Amelie RamirezAs COVID-19 spread throughout across the U.S. this spring, it highlighted worsening health disparities faced by minority populations in the U.S., including Hispanics. In April, half of U.S. Hispanics said they or someone in their household had taken a pay cut, lost their job or both because of the coronavirus outbreak. Preliminary data has also shown that Hispanics make up an unequal proportion of coronavirus cases in some states. In a recent podcast, The Nation’s Health spoke with Amelie Ramirez, who is the director of Salud America.

How does COVID-19 impact Hispanics in the U.S. differently?

One of the reasons we think (we’re seeing a disproportionate impact) is our population, our Latino community, really has a lot of different co-morbidities that are making it more difficult perhaps to get the treatment that they need.

For example, we have higher rates of diabetes, obesity, cardiovascular disease, asthma in our community, so that if they are impacted by COVID-19, their cases are probably more complicated because of that.

Are there other circumstances that might be leading to the health differences?

What we’re seeing is also our community — a large portion of our community, about 27% of them — live in poverty and we have high uninsurance rates. They also are more likely to be in front-line jobs where they are feeling they can’t take time away by visiting a doctor and getting checked.

The percentage of individuals, I think, is about 16% of Latinos who can really kind of have jobs that allow them to work from home. Therefore, their level of exposure is going to be higher.

Many of them are working in high-contact jobs such as food, retail, hospitality — the ones that are in the hospital helping to clean up, different cleaning services, and things like that. They are around a lot of people and helping transport individuals. Many of these jobs don’t allow them to have that physical distancing that is required.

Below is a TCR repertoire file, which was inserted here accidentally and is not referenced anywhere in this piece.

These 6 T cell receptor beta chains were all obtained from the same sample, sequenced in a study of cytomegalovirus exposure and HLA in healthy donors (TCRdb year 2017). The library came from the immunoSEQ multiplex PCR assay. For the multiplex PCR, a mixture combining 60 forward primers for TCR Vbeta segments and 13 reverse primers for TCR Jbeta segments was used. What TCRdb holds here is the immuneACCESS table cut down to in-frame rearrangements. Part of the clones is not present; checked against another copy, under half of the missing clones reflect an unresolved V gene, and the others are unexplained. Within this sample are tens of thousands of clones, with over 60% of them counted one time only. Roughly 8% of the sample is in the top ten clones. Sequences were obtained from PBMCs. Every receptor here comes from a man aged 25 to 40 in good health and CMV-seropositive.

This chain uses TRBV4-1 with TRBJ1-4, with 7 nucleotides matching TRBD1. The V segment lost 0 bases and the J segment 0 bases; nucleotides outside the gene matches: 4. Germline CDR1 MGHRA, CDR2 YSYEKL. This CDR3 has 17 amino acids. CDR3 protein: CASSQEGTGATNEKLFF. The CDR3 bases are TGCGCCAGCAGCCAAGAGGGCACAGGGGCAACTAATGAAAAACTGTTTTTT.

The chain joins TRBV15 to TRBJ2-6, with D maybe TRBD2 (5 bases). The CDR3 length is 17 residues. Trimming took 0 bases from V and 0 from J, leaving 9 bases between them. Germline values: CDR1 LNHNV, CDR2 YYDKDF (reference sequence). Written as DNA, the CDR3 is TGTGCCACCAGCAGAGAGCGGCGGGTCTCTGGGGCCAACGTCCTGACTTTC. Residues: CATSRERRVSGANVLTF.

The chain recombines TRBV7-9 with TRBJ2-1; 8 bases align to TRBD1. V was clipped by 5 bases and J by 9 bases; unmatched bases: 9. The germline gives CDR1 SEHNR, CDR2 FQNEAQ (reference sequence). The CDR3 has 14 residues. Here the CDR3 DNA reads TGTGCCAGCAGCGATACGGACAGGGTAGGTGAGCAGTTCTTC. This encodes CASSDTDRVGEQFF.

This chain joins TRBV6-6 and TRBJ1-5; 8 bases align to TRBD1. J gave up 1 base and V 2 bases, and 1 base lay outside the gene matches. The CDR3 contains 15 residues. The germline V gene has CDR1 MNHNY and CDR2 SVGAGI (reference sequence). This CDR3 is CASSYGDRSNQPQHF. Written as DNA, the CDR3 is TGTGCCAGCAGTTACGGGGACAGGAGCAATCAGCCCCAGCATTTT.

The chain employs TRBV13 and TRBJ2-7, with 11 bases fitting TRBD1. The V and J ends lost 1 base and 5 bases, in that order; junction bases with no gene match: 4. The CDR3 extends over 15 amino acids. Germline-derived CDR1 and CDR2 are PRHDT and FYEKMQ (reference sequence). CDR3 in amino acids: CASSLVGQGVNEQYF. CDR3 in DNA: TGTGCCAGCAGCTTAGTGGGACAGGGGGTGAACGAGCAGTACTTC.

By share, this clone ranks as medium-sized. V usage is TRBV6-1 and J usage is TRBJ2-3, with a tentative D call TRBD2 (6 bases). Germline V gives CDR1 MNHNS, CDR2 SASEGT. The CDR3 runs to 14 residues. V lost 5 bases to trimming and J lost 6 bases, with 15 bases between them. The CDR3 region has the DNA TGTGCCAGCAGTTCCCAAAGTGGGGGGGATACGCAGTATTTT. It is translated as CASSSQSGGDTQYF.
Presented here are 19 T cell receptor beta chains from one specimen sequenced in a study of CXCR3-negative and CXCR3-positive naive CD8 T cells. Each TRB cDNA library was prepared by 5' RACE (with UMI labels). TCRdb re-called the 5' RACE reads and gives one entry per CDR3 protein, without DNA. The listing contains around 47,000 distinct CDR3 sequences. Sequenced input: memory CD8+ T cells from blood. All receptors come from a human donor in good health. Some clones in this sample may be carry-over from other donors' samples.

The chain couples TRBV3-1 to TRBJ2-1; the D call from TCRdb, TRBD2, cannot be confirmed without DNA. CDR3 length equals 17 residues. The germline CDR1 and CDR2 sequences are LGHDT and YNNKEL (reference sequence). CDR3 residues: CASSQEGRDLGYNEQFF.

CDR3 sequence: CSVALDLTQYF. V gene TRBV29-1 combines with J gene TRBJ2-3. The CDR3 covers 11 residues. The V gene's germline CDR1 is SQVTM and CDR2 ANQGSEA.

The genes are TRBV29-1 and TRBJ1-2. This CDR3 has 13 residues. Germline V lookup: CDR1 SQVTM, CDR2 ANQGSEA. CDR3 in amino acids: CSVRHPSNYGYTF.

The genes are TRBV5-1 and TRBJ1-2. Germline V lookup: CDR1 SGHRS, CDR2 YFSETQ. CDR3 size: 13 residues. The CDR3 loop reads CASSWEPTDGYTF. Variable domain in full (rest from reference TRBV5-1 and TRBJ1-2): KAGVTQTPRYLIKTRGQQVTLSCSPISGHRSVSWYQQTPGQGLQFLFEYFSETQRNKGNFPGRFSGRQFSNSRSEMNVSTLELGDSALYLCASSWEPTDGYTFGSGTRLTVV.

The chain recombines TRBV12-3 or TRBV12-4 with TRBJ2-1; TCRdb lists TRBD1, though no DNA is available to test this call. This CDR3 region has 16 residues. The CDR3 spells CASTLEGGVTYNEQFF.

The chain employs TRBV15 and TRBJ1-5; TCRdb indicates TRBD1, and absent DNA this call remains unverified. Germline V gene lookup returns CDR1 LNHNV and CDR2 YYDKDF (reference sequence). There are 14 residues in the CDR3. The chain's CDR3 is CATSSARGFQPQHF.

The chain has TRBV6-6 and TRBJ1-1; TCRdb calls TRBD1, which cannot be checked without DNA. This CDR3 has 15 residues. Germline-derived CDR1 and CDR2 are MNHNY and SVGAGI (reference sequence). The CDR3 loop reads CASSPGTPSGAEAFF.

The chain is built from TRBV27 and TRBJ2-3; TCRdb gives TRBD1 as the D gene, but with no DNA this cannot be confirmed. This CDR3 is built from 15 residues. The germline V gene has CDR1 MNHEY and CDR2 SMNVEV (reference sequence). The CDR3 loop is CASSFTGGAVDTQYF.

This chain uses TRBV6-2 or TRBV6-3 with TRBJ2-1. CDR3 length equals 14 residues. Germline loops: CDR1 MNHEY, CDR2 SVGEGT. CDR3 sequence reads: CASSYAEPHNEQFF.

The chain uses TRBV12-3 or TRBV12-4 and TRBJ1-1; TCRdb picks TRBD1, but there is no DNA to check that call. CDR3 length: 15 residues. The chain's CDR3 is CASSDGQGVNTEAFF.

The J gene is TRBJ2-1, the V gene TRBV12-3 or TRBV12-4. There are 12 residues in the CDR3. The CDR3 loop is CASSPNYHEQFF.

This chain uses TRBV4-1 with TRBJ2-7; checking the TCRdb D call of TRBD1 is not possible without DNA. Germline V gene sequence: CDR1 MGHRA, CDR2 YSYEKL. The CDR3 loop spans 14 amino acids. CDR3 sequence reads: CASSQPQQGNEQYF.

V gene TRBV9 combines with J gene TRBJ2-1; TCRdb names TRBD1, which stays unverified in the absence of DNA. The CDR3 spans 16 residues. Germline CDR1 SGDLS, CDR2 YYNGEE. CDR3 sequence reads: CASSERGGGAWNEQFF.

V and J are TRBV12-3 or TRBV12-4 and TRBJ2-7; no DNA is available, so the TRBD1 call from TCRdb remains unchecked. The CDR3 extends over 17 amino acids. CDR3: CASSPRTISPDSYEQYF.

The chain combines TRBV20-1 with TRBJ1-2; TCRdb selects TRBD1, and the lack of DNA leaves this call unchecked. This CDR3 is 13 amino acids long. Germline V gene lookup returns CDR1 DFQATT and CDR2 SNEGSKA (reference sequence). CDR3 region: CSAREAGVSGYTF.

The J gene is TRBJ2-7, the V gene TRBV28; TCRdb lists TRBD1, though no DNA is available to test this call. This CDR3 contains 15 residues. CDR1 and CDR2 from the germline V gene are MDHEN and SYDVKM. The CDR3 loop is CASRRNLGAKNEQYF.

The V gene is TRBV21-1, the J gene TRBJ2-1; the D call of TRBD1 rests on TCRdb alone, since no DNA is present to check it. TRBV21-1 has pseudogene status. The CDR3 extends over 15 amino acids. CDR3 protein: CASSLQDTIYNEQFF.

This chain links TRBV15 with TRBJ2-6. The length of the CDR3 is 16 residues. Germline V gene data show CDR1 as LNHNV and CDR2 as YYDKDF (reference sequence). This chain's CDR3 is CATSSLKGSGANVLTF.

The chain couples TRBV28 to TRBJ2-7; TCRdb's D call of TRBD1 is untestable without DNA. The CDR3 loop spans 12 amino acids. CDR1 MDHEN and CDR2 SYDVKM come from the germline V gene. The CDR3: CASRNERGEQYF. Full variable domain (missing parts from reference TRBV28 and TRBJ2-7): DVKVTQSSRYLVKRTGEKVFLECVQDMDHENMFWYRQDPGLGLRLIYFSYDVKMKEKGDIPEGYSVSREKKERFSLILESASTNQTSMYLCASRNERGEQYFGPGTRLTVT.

Do you have other concerns with equity during this pandemic?family around computer

The educational impact that this is having on our families, the digital divide.

Many of our families may not have access to computers and if they can’t get access to the libraries for kids to complete their school assignments, that has created an extra strain on our families. Also, some of our children might be receiving some of their breakfasts and lunches at school. Those are additional hardships that families are facing and causing distress to our families.

We don’t know at this point in time if our lower-income school districts have been able to reach out to all their kids. How many of them are actually participating? Of those who haven’t been participating, do we know anything about those kids? So, again, I think it’s shining a light on our educational system as well.

To hear the full conversation, listen to The Nation’s Health Podcast at

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